In terms of the implications for these results in US-based practice, Haddad and Zhang highlighted that all 3 trials were conducted in China, where the incidence of nasopharyngeal carcinoma is much higher than in the US. However, the National Comprehensive Cancer Network (NCCN) has taken the results observed in these trials under advisement in a recent update to the head and neck cancer guidelines.4
“We had something unusual happen this year, based on the results of [the CAPTAIN-1st and JUPITER-02] studies; the NCCN adopted this combination of chemotherapy with a checkpoint inhibitor as an option for patients who have recurrent or metastatic disease,” Haddad said, pointing out that because camrelizumab and toripalimab are not available in the US, the NCCN recommends oncologists consider pembrolizumab (Keytruda) or nivolumab (Opdivo) in combination with gemcitabine/cisplatin for these patients. The NCCN still recommends gemcitabine/cisplatin alone as the preferred regimen in the first-line setting pending further information.4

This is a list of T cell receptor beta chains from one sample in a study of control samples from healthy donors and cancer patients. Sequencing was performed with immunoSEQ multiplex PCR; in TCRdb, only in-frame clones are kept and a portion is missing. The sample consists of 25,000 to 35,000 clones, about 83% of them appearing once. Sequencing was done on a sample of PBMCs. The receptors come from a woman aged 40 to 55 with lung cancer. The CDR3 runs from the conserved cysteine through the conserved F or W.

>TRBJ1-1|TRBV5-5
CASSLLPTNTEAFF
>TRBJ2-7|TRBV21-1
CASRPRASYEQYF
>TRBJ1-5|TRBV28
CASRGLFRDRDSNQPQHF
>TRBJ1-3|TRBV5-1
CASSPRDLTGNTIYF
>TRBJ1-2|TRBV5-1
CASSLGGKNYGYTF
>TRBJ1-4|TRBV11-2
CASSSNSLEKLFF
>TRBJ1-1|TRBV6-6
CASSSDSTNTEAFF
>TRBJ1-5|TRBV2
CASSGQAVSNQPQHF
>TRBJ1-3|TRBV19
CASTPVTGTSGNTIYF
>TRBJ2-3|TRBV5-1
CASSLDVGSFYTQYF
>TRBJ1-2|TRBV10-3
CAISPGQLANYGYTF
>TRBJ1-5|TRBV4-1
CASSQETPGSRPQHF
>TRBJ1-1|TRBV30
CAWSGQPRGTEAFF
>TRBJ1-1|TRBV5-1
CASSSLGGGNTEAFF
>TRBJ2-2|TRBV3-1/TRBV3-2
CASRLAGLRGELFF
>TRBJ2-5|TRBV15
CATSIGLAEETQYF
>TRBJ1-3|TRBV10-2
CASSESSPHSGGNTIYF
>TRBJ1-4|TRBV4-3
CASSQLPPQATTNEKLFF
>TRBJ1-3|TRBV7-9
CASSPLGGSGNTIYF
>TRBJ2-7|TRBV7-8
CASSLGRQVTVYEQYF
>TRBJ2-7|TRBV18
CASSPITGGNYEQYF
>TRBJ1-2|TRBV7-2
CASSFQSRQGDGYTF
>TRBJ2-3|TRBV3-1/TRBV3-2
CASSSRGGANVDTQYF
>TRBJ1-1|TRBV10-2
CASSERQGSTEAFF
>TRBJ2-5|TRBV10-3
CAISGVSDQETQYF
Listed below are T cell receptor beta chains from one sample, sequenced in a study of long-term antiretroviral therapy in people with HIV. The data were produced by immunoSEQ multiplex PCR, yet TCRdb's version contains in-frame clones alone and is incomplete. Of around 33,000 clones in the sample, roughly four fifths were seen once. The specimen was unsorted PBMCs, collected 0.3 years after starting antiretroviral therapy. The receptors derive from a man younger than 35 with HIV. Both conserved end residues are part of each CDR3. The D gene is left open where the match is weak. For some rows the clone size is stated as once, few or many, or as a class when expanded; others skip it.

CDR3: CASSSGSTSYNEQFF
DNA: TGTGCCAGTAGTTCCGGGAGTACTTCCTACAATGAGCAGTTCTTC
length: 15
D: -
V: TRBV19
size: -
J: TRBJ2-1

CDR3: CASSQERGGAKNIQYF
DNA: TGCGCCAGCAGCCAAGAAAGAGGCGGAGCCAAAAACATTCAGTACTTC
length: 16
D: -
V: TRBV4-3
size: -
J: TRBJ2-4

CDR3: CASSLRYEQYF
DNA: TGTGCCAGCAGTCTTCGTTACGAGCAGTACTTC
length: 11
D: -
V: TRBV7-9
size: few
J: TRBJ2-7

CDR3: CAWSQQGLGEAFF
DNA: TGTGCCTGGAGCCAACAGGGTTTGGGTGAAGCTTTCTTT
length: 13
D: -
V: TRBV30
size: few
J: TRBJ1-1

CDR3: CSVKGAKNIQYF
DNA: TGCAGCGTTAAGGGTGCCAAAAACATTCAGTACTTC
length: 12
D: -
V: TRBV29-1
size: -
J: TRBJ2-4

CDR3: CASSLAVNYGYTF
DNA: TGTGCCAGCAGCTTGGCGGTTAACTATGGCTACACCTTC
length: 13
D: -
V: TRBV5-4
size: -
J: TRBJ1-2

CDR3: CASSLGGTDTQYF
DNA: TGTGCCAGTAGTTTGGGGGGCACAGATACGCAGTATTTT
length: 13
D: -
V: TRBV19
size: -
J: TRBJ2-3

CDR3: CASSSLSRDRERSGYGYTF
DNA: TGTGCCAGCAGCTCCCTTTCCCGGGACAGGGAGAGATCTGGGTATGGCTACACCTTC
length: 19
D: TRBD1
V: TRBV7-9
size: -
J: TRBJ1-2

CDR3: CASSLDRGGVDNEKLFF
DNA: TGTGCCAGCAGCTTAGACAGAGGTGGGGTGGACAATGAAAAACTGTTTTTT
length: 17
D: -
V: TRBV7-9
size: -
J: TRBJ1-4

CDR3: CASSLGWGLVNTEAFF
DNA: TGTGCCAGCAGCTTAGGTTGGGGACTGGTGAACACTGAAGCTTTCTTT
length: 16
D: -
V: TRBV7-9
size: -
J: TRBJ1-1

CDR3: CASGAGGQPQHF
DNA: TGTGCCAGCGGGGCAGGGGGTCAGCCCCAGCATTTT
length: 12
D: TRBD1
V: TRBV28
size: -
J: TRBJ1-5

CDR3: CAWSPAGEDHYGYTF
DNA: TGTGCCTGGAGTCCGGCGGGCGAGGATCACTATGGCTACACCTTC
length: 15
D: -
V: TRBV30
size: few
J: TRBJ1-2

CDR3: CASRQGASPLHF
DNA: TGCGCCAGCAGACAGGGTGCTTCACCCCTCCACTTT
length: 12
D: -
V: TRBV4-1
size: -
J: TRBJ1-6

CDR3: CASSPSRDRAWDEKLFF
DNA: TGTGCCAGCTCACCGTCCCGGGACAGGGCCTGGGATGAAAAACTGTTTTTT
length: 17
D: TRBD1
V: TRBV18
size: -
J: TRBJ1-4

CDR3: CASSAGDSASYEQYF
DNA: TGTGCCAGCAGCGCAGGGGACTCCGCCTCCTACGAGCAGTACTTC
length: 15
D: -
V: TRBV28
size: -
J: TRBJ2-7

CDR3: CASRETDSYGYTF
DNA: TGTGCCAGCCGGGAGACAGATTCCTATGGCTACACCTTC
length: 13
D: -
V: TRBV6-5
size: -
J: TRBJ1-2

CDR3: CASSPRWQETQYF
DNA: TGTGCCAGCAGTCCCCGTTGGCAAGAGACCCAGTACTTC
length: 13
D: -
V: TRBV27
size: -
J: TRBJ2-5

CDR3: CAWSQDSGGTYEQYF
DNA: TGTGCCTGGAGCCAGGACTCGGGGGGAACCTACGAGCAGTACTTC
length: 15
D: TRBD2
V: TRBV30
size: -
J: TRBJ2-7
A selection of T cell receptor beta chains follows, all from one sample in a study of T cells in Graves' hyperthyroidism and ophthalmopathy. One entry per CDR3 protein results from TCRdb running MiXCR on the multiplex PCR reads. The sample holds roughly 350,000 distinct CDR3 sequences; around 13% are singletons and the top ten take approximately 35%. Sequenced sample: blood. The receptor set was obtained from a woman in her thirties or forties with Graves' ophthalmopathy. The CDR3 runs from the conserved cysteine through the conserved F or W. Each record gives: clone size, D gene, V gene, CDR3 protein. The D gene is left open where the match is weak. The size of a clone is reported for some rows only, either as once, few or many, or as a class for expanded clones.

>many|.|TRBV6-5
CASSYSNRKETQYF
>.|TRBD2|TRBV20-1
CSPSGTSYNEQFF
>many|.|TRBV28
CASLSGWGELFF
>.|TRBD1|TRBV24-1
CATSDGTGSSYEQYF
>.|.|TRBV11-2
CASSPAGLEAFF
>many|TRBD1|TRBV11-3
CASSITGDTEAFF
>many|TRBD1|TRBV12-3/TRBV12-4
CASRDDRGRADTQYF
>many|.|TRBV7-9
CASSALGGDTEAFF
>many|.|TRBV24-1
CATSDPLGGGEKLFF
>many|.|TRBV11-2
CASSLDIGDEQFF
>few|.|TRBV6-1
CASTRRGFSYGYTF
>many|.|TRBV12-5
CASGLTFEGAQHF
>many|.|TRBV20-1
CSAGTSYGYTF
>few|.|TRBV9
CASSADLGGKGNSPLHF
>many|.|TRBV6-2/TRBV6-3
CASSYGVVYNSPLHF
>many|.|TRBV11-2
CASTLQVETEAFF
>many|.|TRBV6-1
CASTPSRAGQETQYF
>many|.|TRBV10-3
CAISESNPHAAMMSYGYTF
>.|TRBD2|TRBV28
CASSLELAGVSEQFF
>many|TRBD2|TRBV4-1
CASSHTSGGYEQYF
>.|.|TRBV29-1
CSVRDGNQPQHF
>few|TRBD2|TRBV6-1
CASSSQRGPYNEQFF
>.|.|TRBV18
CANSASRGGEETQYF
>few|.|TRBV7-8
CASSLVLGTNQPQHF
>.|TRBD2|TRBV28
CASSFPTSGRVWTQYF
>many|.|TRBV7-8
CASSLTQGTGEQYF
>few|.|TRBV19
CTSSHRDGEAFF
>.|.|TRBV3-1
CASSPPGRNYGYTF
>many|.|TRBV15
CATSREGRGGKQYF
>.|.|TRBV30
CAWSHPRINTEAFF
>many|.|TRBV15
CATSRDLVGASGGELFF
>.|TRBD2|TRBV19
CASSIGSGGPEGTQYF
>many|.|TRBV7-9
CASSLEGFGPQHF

Other questions Haddad noted were determining the optimal treatment duration as well as addressing sequencing questions. “[Do we give these agents for] 1 year, 2 years, or more? When you are dealing with metastatic cancer, is the checkpoint inhibitor important with gemcitabine/cisplatin when you start treatment? There was a separation of the [PFS] curves after 6 months when you compared [the combination] with placebo; is it then important to give the [checkpoint inhibitor] early on with gemcitabine/cisplatin or is better to give it later after gemcitabine/cisplatin? Unfortunately, I don’t think we have the answer right now based on these trials, but what we know right now is that these studies are telling us if you combine these 3 drugs early [then] you have a significant improvement in PFS.”